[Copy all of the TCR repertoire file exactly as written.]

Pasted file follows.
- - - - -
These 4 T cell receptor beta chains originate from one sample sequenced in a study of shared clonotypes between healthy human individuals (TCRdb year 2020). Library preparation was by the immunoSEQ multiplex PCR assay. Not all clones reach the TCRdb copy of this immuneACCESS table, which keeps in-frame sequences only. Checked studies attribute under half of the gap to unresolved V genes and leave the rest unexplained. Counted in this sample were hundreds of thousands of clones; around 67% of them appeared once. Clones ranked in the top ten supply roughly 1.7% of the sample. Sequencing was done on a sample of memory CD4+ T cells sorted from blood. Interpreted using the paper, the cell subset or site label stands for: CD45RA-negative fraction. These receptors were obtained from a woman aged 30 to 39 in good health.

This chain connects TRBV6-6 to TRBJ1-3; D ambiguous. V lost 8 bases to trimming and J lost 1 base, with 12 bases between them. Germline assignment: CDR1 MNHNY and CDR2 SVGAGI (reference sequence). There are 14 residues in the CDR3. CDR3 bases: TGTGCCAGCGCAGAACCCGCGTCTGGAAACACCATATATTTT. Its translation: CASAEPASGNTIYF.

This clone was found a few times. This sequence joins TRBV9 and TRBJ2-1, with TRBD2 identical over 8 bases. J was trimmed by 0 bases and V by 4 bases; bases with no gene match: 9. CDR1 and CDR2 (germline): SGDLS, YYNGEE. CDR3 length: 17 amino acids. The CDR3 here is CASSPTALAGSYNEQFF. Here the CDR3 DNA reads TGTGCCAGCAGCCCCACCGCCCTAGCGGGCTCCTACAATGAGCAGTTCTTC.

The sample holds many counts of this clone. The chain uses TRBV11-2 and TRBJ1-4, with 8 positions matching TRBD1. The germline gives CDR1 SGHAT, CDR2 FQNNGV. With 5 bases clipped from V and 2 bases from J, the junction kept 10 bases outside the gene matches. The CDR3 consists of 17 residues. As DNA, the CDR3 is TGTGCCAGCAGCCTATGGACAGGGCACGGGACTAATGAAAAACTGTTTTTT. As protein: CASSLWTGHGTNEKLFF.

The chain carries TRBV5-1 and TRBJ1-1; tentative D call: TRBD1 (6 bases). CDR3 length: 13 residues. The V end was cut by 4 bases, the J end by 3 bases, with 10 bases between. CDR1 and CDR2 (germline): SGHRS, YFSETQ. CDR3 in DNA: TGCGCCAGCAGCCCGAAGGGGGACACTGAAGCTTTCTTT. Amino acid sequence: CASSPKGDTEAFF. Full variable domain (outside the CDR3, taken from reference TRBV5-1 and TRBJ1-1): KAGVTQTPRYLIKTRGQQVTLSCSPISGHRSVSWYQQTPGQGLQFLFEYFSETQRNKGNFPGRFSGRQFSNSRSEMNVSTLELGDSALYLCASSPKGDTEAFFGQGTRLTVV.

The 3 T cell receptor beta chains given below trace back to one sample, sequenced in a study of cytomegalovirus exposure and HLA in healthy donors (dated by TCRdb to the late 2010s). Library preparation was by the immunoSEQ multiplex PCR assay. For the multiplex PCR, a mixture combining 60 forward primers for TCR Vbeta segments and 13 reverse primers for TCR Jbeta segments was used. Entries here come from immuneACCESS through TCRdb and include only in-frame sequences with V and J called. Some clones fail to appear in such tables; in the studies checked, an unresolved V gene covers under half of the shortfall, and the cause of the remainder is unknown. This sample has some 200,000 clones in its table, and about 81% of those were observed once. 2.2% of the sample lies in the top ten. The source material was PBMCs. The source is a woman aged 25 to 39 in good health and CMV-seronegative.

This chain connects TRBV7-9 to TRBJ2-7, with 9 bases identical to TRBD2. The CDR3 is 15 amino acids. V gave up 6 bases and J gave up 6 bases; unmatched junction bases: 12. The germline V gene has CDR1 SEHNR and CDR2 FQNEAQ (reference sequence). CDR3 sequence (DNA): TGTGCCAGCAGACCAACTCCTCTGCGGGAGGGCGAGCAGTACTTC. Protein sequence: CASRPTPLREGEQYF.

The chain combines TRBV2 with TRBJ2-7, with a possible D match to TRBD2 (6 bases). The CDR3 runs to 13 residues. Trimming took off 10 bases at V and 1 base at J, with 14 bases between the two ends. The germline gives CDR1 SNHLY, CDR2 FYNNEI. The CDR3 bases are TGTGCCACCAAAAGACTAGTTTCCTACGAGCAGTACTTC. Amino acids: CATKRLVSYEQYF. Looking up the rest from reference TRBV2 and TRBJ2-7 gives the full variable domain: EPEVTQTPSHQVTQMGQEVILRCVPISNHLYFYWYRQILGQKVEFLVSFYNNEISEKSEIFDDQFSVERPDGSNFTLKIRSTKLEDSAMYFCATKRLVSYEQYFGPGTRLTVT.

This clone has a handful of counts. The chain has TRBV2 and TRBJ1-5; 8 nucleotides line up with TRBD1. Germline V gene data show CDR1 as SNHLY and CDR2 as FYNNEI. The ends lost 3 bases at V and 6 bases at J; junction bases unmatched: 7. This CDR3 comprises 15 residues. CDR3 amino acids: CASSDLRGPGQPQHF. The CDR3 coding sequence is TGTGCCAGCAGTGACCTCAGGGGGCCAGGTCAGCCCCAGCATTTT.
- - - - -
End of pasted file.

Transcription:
These 4 T cell receptor beta chains originate from one sample sequenced in a study of shared clonotypes between healthy human individuals (TCRdb year 2020). Library preparation was by the immunoSEQ multiplex PCR assay. Not all clones reach the TCRdb copy of this immuneACCESS table, which keeps in-frame sequences only. Checked studies attribute under half of the gap to unresolved V genes and leave the rest unexplained. Counted in this sample were hundreds of thousands of clones; around 67% of them appeared once. Clones ranked in the top ten supply roughly 1.7% of the sample. Sequencing was done on a sample of memory CD4+ T cells sorted from blood. Interpreted using the paper, the cell subset or site label stands for: CD45RA-negative fraction. These receptors were obtained from a woman aged 30 to 39 in good health.

This chain connects TRBV6-6 to TRBJ1-3; D ambiguous. V lost 8 bases to trimming and J lost 1 base, with 12 bases between them. Germline assignment: CDR1 MNHNY and CDR2 SVGAGI (reference sequence). There are 14 residues in the CDR3. CDR3 bases: TGTGCCAGCGCAGAACCCGCGTCTGGAAACACCATATATTTT. Its translation: CASAEPASGNTIYF.

This clone was found a few times. This sequence joins TRBV9 and TRBJ2-1, with TRBD2 identical over 8 bases. J was trimmed by 0 bases and V by 4 bases; bases with no gene match: 9. CDR1 and CDR2 (germline): SGDLS, YYNGEE. CDR3 length: 17 amino acids. The CDR3 here is CASSPTALAGSYNEQFF. Here the CDR3 DNA reads TGTGCCAGCAGCCCCACCGCCCTAGCGGGCTCCTACAATGAGCAGTTCTTC.

The sample holds many counts of this clone. The chain uses TRBV11-2 and TRBJ1-4, with 8 positions matching TRBD1. The germline gives CDR1 SGHAT, CDR2 FQNNGV. With 5 bases clipped from V and 2 bases from J, the junction kept 10 bases outside the gene matches. The CDR3 consists of 17 residues. As DNA, the CDR3 is TGTGCCAGCAGCCTATGGACAGGGCACGGGACTAATGAAAAACTGTTTTTT. As protein: CASSLWTGHGTNEKLFF.

The chain carries TRBV5-1 and TRBJ1-1; tentative D call: TRBD1 (6 bases). CDR3 length: 13 residues. The V end was cut by 4 bases, the J end by 3 bases, with 10 bases between. CDR1 and CDR2 (germline): SGHRS, YFSETQ. CDR3 in DNA: TGCGCCAGCAGCCCGAAGGGGGACACTGAAGCTTTCTTT. Amino acid sequence: CASSPKGDTEAFF. Full variable domain (outside the CDR3, taken from reference TRBV5-1 and TRBJ1-1): KAGVTQTPRYLIKTRGQQVTLSCSPISGHRSVSWYQQTPGQGLQFLFEYFSETQRNKGNFPGRFSGRQFSNSRSEMNVSTLELGDSALYLCASSPKGDTEAFFGQGTRLTVV.

The 3 T cell receptor beta chains given below trace back to one sample, sequenced in a study of cytomegalovirus exposure and HLA in healthy donors (dated by TCRdb to the late 2010s). Library preparation was by the immunoSEQ multiplex PCR assay. For the multiplex PCR, a mixture combining 60 forward primers for TCR Vbeta segments and 13 reverse primers for TCR Jbeta segments was used. Entries here come from immuneACCESS through TCRdb and include only in-frame sequences with V and J called. Some clones fail to appear in such tables; in the studies checked, an unresolved V gene covers under half of the shortfall, and the cause of the remainder is unknown. This sample has some 200,000 clones in its table, and about 81% of those were observed once. 2.2% of the sample lies in the top ten. The source material was PBMCs. The source is a woman aged 25 to 39 in good health and CMV-seronegative.

This chain connects TRBV7-9 to TRBJ2-7, with 9 bases identical to TRBD2. The CDR3 is 15 amino acids. V gave up 6 bases and J gave up 6 bases; unmatched junction bases: 12. The germline V gene has CDR1 SEHNR and CDR2 FQNEAQ (reference sequence). CDR3 sequence (DNA): TGTGCCAGCAGACCAACTCCTCTGCGGGAGGGCGAGCAGTACTTC. Protein sequence: CASRPTPLREGEQYF.

The chain combines TRBV2 with TRBJ2-7, with a possible D match to TRBD2 (6 bases). The CDR3 runs to 13 residues. Trimming took off 10 bases at V and 1 base at J, with 14 bases between the two ends. The germline gives CDR1 SNHLY, CDR2 FYNNEI. The CDR3 bases are TGTGCCACCAAAAGACTAGTTTCCTACGAGCAGTACTTC. Amino acids: CATKRLVSYEQYF. Looking up the rest from reference TRBV2 and TRBJ2-7 gives the full variable domain: EPEVTQTPSHQVTQMGQEVILRCVPISNHLYFYWYRQILGQKVEFLVSFYNNEISEKSEIFDDQFSVERPDGSNFTLKIRSTKLEDSAMYFCATKRLVSYEQYFGPGTRLTVT.

This clone has a handful of counts. The chain has TRBV2 and TRBJ1-5; 8 nucleotides line up with TRBD1. Germline V gene data show CDR1 as SNHLY and CDR2 as FYNNEI. The ends lost 3 bases at V and 6 bases at J; junction bases unmatched: 7. This CDR3 comprises 15 residues. CDR3 amino acids: CASSDLRGPGQPQHF. The CDR3 coding sequence is TGTGCCAGCAGTGACCTCAGGGGGCCAGGTCAGCCCCAGCATTTT.